Does Copyright Apply to Chicken Sandwiches or Cheerleading Uniforms?

Lately the news has been too full of weighty stuff like elections, the Ashley Madison hack, stock markets, and the Chinese economy.

So today’s post is a bit lighter.

Courts in the United States have recently decided whether copyright applies to chicken sandwiches and to cheerleading uniforms. They decided that it applies to one – but not to the other.

If you guessed it doesn’t apply to the chicken sandwich, you got it right. In the US Court of Appeals the parties were fighting over rights to a sandwich consisting of a fried chicken breast topped with lettuce, tomato, cheese and garlic mayonnaise on a bun. The judge said that the “district court properly determined that a chicken sandwich is not eligible for copyright protection”. And that “A recipe—or any instructions—listing the combination of chicken, lettuce, tomato, cheese, and mayonnaise on a bun to create a sandwich is quite plainly not a copyrightable work,”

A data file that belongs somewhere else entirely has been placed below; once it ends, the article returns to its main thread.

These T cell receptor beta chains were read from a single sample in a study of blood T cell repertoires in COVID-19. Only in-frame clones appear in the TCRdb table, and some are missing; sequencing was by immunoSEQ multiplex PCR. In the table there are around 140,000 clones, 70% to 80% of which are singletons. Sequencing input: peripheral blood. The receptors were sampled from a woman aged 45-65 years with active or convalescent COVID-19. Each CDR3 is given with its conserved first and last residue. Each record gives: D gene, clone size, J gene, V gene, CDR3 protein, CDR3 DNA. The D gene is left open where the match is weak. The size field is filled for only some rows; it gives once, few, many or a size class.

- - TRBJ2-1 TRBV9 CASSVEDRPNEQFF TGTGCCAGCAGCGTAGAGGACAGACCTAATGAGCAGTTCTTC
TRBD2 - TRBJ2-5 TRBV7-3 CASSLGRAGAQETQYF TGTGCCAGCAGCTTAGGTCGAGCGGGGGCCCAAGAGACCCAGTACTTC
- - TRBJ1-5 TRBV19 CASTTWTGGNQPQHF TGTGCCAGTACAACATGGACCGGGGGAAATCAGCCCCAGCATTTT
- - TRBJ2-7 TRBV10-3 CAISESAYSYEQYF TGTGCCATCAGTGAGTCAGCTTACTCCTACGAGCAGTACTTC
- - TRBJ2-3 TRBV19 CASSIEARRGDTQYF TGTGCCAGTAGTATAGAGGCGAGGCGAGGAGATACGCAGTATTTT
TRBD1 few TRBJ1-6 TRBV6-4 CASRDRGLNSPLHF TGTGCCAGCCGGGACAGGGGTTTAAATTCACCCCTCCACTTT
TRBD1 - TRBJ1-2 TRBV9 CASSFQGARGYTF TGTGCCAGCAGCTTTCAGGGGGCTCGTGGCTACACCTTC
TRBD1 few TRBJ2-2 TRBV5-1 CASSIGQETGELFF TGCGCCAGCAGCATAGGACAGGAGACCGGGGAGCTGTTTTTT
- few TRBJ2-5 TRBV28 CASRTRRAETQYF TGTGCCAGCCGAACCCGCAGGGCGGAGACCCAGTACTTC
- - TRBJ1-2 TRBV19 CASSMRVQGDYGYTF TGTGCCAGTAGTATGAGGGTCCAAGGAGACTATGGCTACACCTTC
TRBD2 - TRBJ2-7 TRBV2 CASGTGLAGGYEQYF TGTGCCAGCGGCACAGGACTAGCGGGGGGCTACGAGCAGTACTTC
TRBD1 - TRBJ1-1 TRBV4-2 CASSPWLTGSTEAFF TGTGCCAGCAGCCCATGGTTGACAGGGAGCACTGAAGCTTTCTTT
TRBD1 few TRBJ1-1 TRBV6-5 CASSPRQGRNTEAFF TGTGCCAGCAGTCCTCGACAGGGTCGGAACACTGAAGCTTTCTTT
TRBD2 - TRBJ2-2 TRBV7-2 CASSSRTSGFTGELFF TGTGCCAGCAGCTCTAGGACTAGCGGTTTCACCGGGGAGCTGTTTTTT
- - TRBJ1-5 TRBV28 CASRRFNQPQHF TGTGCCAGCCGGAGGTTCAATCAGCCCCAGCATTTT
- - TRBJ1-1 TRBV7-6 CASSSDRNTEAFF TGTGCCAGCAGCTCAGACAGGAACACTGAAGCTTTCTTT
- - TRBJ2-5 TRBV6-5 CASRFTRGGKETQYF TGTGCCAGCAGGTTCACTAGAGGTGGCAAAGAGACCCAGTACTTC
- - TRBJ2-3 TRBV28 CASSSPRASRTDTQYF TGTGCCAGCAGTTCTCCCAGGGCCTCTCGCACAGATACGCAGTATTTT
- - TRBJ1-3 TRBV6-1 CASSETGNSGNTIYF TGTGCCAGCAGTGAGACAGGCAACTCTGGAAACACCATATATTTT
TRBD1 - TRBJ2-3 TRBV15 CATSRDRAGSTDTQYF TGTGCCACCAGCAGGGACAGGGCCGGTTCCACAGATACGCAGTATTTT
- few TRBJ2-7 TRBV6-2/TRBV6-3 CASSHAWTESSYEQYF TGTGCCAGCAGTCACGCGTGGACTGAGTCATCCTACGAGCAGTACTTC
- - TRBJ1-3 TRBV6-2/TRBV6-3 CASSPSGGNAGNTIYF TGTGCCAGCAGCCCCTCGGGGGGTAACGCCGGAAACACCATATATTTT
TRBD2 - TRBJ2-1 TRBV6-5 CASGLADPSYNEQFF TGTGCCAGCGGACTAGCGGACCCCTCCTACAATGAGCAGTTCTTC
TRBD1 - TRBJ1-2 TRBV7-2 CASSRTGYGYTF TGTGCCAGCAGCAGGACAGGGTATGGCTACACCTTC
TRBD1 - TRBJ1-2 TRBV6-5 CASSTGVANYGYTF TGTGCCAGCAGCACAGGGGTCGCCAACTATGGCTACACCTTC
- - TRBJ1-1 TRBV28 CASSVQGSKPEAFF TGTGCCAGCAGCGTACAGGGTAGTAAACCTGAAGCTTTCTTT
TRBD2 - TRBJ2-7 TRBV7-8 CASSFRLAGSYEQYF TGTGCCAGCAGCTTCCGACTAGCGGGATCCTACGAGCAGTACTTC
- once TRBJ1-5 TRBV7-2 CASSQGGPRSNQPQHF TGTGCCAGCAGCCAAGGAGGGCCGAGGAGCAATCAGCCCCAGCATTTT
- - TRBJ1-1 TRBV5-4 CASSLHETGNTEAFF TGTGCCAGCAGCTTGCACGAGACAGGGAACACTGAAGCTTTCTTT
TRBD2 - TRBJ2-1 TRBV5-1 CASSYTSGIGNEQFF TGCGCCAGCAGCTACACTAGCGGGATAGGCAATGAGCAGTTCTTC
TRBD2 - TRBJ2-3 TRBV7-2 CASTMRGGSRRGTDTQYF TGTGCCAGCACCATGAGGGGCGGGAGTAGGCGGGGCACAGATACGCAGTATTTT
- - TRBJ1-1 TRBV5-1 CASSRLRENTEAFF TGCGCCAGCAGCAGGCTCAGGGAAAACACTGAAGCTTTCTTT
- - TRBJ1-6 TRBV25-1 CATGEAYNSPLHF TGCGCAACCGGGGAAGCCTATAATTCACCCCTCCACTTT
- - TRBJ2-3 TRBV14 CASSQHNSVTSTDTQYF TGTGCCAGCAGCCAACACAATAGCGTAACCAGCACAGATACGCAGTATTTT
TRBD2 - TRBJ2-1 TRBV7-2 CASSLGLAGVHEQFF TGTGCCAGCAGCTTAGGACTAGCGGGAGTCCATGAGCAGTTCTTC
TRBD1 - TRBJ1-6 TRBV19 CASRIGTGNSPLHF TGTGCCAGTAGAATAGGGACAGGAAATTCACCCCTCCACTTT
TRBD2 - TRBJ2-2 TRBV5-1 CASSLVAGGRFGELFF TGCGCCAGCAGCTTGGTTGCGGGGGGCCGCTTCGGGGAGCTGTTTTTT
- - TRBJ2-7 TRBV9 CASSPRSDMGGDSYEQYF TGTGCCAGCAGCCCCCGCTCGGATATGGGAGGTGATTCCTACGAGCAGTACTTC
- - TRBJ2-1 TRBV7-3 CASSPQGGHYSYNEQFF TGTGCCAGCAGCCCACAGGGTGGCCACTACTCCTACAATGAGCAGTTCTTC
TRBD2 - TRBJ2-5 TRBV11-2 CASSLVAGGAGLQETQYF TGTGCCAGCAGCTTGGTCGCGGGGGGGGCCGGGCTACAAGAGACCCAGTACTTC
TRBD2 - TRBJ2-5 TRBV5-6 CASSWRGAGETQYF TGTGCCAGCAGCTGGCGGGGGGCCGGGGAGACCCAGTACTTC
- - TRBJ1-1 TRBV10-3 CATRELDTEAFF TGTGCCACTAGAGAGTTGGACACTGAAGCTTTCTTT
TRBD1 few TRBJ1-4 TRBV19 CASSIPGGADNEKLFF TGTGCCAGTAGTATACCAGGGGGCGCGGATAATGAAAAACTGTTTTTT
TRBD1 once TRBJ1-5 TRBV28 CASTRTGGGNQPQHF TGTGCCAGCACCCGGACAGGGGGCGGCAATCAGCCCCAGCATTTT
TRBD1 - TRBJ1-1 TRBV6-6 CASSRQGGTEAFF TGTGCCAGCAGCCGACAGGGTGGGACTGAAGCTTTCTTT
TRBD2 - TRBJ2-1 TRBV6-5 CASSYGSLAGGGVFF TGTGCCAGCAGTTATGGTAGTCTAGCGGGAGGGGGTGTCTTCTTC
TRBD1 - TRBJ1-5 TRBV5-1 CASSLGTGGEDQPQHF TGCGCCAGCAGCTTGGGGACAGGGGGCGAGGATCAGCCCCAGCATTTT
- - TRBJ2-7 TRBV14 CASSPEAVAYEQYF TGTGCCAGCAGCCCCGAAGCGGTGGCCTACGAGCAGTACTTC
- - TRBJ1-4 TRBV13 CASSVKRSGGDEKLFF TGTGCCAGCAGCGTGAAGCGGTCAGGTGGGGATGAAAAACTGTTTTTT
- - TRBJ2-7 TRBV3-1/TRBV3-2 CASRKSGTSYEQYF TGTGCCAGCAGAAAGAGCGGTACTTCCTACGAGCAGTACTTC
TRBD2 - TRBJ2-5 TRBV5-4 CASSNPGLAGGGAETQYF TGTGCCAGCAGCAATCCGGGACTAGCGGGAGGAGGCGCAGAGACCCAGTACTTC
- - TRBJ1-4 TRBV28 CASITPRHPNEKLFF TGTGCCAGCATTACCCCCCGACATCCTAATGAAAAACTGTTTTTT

In a 2 to 1 decision, the US Court of Appeals decided that copyright protection does apply to cheerleading uniforms. The difference between the majority and the dissent hinged on what the purpose of cheerleading uniforms is. The majority decided that the design was decorative, not functional. The dissenting judge however felt that the function of the uniform was to identify a cheerleader as a cheerleader, and thus the design forms part of that function.


  1. A German court has held that the layout of food on a plate may be subject to copyright by the chef, or the restaurant who employs him or her. As a result, diners who want to post a picture of the arrangement to Instagram or equivalent may be in trouble.

    Canadian copyright law requires the subject of copyright to be ‘fixed’. Keep that in mind, the next time someone says they’ll fix you something to eat…

    Would some combinations of food qualify for patent protection, though?

  2. Recipes are subject to trade-secret protection, and there has been patents for combinations of certain food types. Those tend to be in the nutritional supplement area and usually focus on the proteins/vitamins in question, but I wouldn’t be surprised if some of them issued with claims broad enough that they would cover eating certain foods.